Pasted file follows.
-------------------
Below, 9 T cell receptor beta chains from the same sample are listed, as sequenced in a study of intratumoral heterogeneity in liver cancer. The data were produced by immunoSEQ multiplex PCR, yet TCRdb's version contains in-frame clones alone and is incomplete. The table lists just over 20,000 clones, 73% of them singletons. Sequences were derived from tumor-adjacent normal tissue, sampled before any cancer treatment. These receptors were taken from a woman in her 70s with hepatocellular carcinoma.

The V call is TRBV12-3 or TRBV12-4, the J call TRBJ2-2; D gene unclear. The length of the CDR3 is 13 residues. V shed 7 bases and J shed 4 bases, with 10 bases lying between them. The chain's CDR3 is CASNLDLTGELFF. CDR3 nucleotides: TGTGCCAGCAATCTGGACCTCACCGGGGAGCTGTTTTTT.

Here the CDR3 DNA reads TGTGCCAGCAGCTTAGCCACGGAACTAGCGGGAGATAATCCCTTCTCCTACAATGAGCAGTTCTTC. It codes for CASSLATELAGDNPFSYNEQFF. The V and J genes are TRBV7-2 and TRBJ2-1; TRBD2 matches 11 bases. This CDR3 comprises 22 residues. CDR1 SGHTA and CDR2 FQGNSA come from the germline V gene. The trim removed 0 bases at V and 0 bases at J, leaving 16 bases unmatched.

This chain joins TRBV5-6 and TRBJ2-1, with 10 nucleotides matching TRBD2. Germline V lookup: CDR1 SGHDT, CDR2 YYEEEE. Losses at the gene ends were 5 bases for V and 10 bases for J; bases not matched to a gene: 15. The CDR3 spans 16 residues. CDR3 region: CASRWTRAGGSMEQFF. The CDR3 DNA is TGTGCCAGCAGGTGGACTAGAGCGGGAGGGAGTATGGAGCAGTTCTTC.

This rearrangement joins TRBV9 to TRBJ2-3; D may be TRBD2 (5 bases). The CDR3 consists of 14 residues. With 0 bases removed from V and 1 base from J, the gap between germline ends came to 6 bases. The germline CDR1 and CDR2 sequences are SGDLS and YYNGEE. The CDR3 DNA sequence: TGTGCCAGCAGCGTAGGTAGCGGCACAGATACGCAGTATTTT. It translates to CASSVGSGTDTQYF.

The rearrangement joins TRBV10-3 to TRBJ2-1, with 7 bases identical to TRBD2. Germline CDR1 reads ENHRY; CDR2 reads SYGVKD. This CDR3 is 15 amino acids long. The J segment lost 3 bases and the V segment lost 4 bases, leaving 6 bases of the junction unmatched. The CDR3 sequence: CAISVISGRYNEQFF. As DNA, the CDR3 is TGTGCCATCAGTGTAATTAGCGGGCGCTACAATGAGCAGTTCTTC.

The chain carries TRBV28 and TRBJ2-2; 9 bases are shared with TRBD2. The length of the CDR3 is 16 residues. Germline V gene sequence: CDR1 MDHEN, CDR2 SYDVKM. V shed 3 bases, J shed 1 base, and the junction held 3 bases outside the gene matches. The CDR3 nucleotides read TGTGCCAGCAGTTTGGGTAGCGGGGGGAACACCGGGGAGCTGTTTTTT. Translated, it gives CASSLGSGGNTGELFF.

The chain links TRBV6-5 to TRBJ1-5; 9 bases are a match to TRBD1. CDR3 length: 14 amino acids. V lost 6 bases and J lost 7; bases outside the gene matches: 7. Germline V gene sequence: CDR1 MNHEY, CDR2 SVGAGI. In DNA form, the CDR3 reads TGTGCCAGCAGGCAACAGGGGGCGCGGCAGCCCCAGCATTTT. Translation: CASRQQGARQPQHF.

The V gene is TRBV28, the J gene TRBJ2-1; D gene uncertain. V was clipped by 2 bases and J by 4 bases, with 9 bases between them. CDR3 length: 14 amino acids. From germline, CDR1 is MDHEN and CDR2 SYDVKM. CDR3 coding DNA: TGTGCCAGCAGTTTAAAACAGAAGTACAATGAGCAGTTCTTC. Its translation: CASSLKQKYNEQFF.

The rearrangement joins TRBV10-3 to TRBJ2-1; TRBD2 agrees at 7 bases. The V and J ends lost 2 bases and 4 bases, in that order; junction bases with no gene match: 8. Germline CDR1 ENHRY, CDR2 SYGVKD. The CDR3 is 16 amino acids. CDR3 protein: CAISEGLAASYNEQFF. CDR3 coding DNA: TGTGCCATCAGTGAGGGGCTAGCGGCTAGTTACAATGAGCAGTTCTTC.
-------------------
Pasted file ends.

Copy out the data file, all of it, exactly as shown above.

Below, 9 T cell receptor beta chains from the same sample are listed, as sequenced in a study of intratumoral heterogeneity in liver cancer. The data were produced by immunoSEQ multiplex PCR, yet TCRdb's version contains in-frame clones alone and is incomplete. The table lists just over 20,000 clones, 73% of them singletons. Sequences were derived from tumor-adjacent normal tissue, sampled before any cancer treatment. These receptors were taken from a woman in her 70s with hepatocellular carcinoma.

The V call is TRBV12-3 or TRBV12-4, the J call TRBJ2-2; D gene unclear. The length of the CDR3 is 13 residues. V shed 7 bases and J shed 4 bases, with 10 bases lying between them. The chain's CDR3 is CASNLDLTGELFF. CDR3 nucleotides: TGTGCCAGCAATCTGGACCTCACCGGGGAGCTGTTTTTT.

Here the CDR3 DNA reads TGTGCCAGCAGCTTAGCCACGGAACTAGCGGGAGATAATCCCTTCTCCTACAATGAGCAGTTCTTC. It codes for CASSLATELAGDNPFSYNEQFF. The V and J genes are TRBV7-2 and TRBJ2-1; TRBD2 matches 11 bases. This CDR3 comprises 22 residues. CDR1 SGHTA and CDR2 FQGNSA come from the germline V gene. The trim removed 0 bases at V and 0 bases at J, leaving 16 bases unmatched.

This chain joins TRBV5-6 and TRBJ2-1, with 10 nucleotides matching TRBD2. Germline V lookup: CDR1 SGHDT, CDR2 YYEEEE. Losses at the gene ends were 5 bases for V and 10 bases for J; bases not matched to a gene: 15. The CDR3 spans 16 residues. CDR3 region: CASRWTRAGGSMEQFF. The CDR3 DNA is TGTGCCAGCAGGTGGACTAGAGCGGGAGGGAGTATGGAGCAGTTCTTC.

This rearrangement joins TRBV9 to TRBJ2-3; D may be TRBD2 (5 bases). The CDR3 consists of 14 residues. With 0 bases removed from V and 1 base from J, the gap between germline ends came to 6 bases. The germline CDR1 and CDR2 sequences are SGDLS and YYNGEE. The CDR3 DNA sequence: TGTGCCAGCAGCGTAGGTAGCGGCACAGATACGCAGTATTTT. It translates to CASSVGSGTDTQYF.

The rearrangement joins TRBV10-3 to TRBJ2-1, with 7 bases identical to TRBD2. Germline CDR1 reads ENHRY; CDR2 reads SYGVKD. This CDR3 is 15 amino acids long. The J segment lost 3 bases and the V segment lost 4 bases, leaving 6 bases of the junction unmatched. The CDR3 sequence: CAISVISGRYNEQFF. As DNA, the CDR3 is TGTGCCATCAGTGTAATTAGCGGGCGCTACAATGAGCAGTTCTTC.

The chain carries TRBV28 and TRBJ2-2; 9 bases are shared with TRBD2. The length of the CDR3 is 16 residues. Germline V gene sequence: CDR1 MDHEN, CDR2 SYDVKM. V shed 3 bases, J shed 1 base, and the junction held 3 bases outside the gene matches. The CDR3 nucleotides read TGTGCCAGCAGTTTGGGTAGCGGGGGGAACACCGGGGAGCTGTTTTTT. Translated, it gives CASSLGSGGNTGELFF.

The chain links TRBV6-5 to TRBJ1-5; 9 bases are a match to TRBD1. CDR3 length: 14 amino acids. V lost 6 bases and J lost 7; bases outside the gene matches: 7. Germline V gene sequence: CDR1 MNHEY, CDR2 SVGAGI. In DNA form, the CDR3 reads TGTGCCAGCAGGCAACAGGGGGCGCGGCAGCCCCAGCATTTT. Translation: CASRQQGARQPQHF.

The V gene is TRBV28, the J gene TRBJ2-1; D gene uncertain. V was clipped by 2 bases and J by 4 bases, with 9 bases between them. CDR3 length: 14 amino acids. From germline, CDR1 is MDHEN and CDR2 SYDVKM. CDR3 coding DNA: TGTGCCAGCAGTTTAAAACAGAAGTACAATGAGCAGTTCTTC. Its translation: CASSLKQKYNEQFF.

The rearrangement joins TRBV10-3 to TRBJ2-1; TRBD2 agrees at 7 bases. The V and J ends lost 2 bases and 4 bases, in that order; junction bases with no gene match: 8. Germline CDR1 ENHRY, CDR2 SYGVKD. The CDR3 is 16 amino acids. CDR3 protein: CAISEGLAASYNEQFF. CDR3 coding DNA: TGTGCCATCAGTGAGGGGCTAGCGGCTAGTTACAATGAGCAGTTCTTC.